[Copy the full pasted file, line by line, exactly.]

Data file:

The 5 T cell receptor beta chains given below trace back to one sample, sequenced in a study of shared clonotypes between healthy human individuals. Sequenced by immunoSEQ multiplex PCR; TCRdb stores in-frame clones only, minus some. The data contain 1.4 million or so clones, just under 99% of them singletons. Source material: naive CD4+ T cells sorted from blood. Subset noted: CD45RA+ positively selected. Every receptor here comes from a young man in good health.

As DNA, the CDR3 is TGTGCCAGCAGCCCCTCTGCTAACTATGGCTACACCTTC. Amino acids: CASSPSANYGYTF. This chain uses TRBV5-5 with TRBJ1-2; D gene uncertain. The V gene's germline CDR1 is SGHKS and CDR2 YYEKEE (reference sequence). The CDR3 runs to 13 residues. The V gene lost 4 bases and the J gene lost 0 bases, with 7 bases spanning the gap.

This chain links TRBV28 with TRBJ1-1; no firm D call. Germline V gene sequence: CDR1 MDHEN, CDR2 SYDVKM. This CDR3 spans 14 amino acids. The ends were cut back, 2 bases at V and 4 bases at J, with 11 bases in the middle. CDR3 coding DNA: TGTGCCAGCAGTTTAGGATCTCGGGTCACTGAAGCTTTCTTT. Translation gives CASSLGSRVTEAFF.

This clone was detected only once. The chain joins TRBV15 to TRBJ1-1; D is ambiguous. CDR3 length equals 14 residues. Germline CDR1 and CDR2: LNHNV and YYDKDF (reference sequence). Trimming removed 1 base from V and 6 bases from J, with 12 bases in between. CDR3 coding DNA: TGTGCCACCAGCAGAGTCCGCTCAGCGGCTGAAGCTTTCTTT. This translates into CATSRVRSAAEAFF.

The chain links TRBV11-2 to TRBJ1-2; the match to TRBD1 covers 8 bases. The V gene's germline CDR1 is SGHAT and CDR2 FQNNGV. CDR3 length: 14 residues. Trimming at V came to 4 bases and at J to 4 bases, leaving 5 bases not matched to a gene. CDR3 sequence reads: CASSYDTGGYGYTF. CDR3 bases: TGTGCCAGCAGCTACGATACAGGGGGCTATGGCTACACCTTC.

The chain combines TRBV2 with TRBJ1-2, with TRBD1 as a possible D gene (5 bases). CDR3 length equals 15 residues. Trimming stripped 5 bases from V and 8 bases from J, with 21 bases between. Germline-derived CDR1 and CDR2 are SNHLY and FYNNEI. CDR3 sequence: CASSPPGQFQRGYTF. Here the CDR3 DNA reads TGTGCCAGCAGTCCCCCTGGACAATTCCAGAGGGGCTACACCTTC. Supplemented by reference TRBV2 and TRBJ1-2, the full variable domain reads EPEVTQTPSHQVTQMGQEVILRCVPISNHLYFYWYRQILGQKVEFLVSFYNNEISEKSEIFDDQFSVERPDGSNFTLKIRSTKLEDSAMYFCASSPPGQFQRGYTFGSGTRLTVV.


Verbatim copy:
The 5 T cell receptor beta chains given below trace back to one sample, sequenced in a study of shared clonotypes between healthy human individuals. Sequenced by immunoSEQ multiplex PCR; TCRdb stores in-frame clones only, minus some. The data contain 1.4 million or so clones, just under 99% of them singletons. Source material: naive CD4+ T cells sorted from blood. Subset noted: CD45RA+ positively selected. Every receptor here comes from a young man in good health.

As DNA, the CDR3 is TGTGCCAGCAGCCCCTCTGCTAACTATGGCTACACCTTC. Amino acids: CASSPSANYGYTF. This chain uses TRBV5-5 with TRBJ1-2; D gene uncertain. The V gene's germline CDR1 is SGHKS and CDR2 YYEKEE (reference sequence). The CDR3 runs to 13 residues. The V gene lost 4 bases and the J gene lost 0 bases, with 7 bases spanning the gap.

This chain links TRBV28 with TRBJ1-1; no firm D call. Germline V gene sequence: CDR1 MDHEN, CDR2 SYDVKM. This CDR3 spans 14 amino acids. The ends were cut back, 2 bases at V and 4 bases at J, with 11 bases in the middle. CDR3 coding DNA: TGTGCCAGCAGTTTAGGATCTCGGGTCACTGAAGCTTTCTTT. Translation gives CASSLGSRVTEAFF.

This clone was detected only once. The chain joins TRBV15 to TRBJ1-1; D is ambiguous. CDR3 length equals 14 residues. Germline CDR1 and CDR2: LNHNV and YYDKDF (reference sequence). Trimming removed 1 base from V and 6 bases from J, with 12 bases in between. CDR3 coding DNA: TGTGCCACCAGCAGAGTCCGCTCAGCGGCTGAAGCTTTCTTT. This translates into CATSRVRSAAEAFF.

The chain links TRBV11-2 to TRBJ1-2; the match to TRBD1 covers 8 bases. The V gene's germline CDR1 is SGHAT and CDR2 FQNNGV. CDR3 length: 14 residues. Trimming at V came to 4 bases and at J to 4 bases, leaving 5 bases not matched to a gene. CDR3 sequence reads: CASSYDTGGYGYTF. CDR3 bases: TGTGCCAGCAGCTACGATACAGGGGGCTATGGCTACACCTTC.

The chain combines TRBV2 with TRBJ1-2, with TRBD1 as a possible D gene (5 bases). CDR3 length equals 15 residues. Trimming stripped 5 bases from V and 8 bases from J, with 21 bases between. Germline-derived CDR1 and CDR2 are SNHLY and FYNNEI. CDR3 sequence: CASSPPGQFQRGYTF. Here the CDR3 DNA reads TGTGCCAGCAGTCCCCCTGGACAATTCCAGAGGGGCTACACCTTC. Supplemented by reference TRBV2 and TRBJ1-2, the full variable domain reads EPEVTQTPSHQVTQMGQEVILRCVPISNHLYFYWYRQILGQKVEFLVSFYNNEISEKSEIFDDQFSVERPDGSNFTLKIRSTKLEDSAMYFCASSPPGQFQRGYTFGSGTRLTVV.